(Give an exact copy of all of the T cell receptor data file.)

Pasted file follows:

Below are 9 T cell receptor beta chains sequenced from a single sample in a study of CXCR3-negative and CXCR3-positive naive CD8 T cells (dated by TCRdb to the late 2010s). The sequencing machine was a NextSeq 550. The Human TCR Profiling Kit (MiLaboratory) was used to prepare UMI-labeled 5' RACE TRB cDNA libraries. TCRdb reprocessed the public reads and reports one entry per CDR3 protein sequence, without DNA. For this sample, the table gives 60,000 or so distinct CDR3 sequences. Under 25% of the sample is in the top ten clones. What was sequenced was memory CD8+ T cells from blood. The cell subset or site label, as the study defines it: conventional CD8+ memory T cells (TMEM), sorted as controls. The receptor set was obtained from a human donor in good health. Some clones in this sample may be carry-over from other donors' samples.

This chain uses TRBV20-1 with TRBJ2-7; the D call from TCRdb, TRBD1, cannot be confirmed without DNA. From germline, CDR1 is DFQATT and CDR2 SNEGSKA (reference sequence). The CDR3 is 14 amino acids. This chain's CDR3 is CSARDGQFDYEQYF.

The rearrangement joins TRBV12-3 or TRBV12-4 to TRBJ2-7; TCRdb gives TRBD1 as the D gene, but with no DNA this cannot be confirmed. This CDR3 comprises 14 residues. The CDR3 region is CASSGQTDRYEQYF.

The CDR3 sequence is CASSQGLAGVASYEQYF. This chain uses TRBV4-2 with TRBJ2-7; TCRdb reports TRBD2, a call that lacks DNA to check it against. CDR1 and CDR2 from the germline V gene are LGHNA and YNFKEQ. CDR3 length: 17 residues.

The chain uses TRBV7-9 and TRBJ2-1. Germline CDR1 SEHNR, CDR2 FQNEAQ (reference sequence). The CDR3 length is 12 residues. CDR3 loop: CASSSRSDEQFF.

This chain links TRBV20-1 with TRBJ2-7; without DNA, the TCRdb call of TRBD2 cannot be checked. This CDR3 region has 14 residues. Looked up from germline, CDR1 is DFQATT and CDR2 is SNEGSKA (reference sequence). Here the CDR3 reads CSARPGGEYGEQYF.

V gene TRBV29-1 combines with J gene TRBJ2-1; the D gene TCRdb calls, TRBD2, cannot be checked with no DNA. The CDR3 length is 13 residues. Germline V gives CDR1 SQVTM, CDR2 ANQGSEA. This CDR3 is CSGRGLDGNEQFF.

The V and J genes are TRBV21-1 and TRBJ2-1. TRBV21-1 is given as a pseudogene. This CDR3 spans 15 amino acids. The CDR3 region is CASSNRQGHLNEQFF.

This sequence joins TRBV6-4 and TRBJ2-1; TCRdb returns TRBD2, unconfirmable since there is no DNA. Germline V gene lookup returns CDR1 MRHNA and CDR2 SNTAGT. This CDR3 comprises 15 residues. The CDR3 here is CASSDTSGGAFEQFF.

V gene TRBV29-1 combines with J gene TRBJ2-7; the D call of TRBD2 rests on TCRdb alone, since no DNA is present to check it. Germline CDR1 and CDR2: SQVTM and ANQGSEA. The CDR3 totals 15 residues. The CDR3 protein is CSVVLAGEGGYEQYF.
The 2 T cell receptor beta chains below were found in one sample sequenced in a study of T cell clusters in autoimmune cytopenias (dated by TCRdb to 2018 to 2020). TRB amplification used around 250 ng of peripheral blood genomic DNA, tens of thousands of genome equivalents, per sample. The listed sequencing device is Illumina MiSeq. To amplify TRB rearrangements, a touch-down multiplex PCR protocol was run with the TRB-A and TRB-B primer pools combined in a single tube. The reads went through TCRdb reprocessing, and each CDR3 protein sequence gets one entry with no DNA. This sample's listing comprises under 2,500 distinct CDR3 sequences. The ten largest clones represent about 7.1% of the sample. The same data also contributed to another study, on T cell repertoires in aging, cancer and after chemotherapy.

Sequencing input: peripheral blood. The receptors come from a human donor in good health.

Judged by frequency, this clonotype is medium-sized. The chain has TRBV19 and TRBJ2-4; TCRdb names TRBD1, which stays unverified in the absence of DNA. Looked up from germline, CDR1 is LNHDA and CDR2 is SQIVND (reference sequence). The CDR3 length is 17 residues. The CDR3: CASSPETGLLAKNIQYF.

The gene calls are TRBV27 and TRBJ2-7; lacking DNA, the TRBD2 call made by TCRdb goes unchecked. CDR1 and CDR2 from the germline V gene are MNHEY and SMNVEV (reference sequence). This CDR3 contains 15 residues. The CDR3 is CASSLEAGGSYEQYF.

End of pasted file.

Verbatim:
Below are 9 T cell receptor beta chains sequenced from a single sample in a study of CXCR3-negative and CXCR3-positive naive CD8 T cells (dated by TCRdb to the late 2010s). The sequencing machine was a NextSeq 550. The Human TCR Profiling Kit (MiLaboratory) was used to prepare UMI-labeled 5' RACE TRB cDNA libraries. TCRdb reprocessed the public reads and reports one entry per CDR3 protein sequence, without DNA. For this sample, the table gives 60,000 or so distinct CDR3 sequences. Under 25% of the sample is in the top ten clones. What was sequenced was memory CD8+ T cells from blood. The cell subset or site label, as the study defines it: conventional CD8+ memory T cells (TMEM), sorted as controls. The receptor set was obtained from a human donor in good health. Some clones in this sample may be carry-over from other donors' samples.

This chain uses TRBV20-1 with TRBJ2-7; the D call from TCRdb, TRBD1, cannot be confirmed without DNA. From germline, CDR1 is DFQATT and CDR2 SNEGSKA (reference sequence). The CDR3 is 14 amino acids. This chain's CDR3 is CSARDGQFDYEQYF.

The rearrangement joins TRBV12-3 or TRBV12-4 to TRBJ2-7; TCRdb gives TRBD1 as the D gene, but with no DNA this cannot be confirmed. This CDR3 comprises 14 residues. The CDR3 region is CASSGQTDRYEQYF.

The CDR3 sequence is CASSQGLAGVASYEQYF. This chain uses TRBV4-2 with TRBJ2-7; TCRdb reports TRBD2, a call that lacks DNA to check it against. CDR1 and CDR2 from the germline V gene are LGHNA and YNFKEQ. CDR3 length: 17 residues.

The chain uses TRBV7-9 and TRBJ2-1. Germline CDR1 SEHNR, CDR2 FQNEAQ (reference sequence). The CDR3 length is 12 residues. CDR3 loop: CASSSRSDEQFF.

This chain links TRBV20-1 with TRBJ2-7; without DNA, the TCRdb call of TRBD2 cannot be checked. This CDR3 region has 14 residues. Looked up from germline, CDR1 is DFQATT and CDR2 is SNEGSKA (reference sequence). Here the CDR3 reads CSARPGGEYGEQYF.

V gene TRBV29-1 combines with J gene TRBJ2-1; the D gene TCRdb calls, TRBD2, cannot be checked with no DNA. The CDR3 length is 13 residues. Germline V gives CDR1 SQVTM, CDR2 ANQGSEA. This CDR3 is CSGRGLDGNEQFF.

The V and J genes are TRBV21-1 and TRBJ2-1. TRBV21-1 is given as a pseudogene. This CDR3 spans 15 amino acids. The CDR3 region is CASSNRQGHLNEQFF.

This sequence joins TRBV6-4 and TRBJ2-1; TCRdb returns TRBD2, unconfirmable since there is no DNA. Germline V gene lookup returns CDR1 MRHNA and CDR2 SNTAGT. This CDR3 comprises 15 residues. The CDR3 here is CASSDTSGGAFEQFF.

V gene TRBV29-1 combines with J gene TRBJ2-7; the D call of TRBD2 rests on TCRdb alone, since no DNA is present to check it. Germline CDR1 and CDR2: SQVTM and ANQGSEA. The CDR3 totals 15 residues. The CDR3 protein is CSVVLAGEGGYEQYF.
The 2 T cell receptor beta chains below were found in one sample sequenced in a study of T cell clusters in autoimmune cytopenias (dated by TCRdb to 2018 to 2020). TRB amplification used around 250 ng of peripheral blood genomic DNA, tens of thousands of genome equivalents, per sample. The listed sequencing device is Illumina MiSeq. To amplify TRB rearrangements, a touch-down multiplex PCR protocol was run with the TRB-A and TRB-B primer pools combined in a single tube. The reads went through TCRdb reprocessing, and each CDR3 protein sequence gets one entry with no DNA. This sample's listing comprises under 2,500 distinct CDR3 sequences. The ten largest clones represent about 7.1% of the sample. The same data also contributed to another study, on T cell repertoires in aging, cancer and after chemotherapy.

Sequencing input: peripheral blood. The receptors come from a human donor in good health.

Judged by frequency, this clonotype is medium-sized. The chain has TRBV19 and TRBJ2-4; TCRdb names TRBD1, which stays unverified in the absence of DNA. Looked up from germline, CDR1 is LNHDA and CDR2 is SQIVND (reference sequence). The CDR3 length is 17 residues. The CDR3: CASSPETGLLAKNIQYF.

The gene calls are TRBV27 and TRBJ2-7; lacking DNA, the TRBD2 call made by TCRdb goes unchecked. CDR1 and CDR2 from the germline V gene are MNHEY and SMNVEV (reference sequence). This CDR3 contains 15 residues. The CDR3 is CASSLEAGGSYEQYF.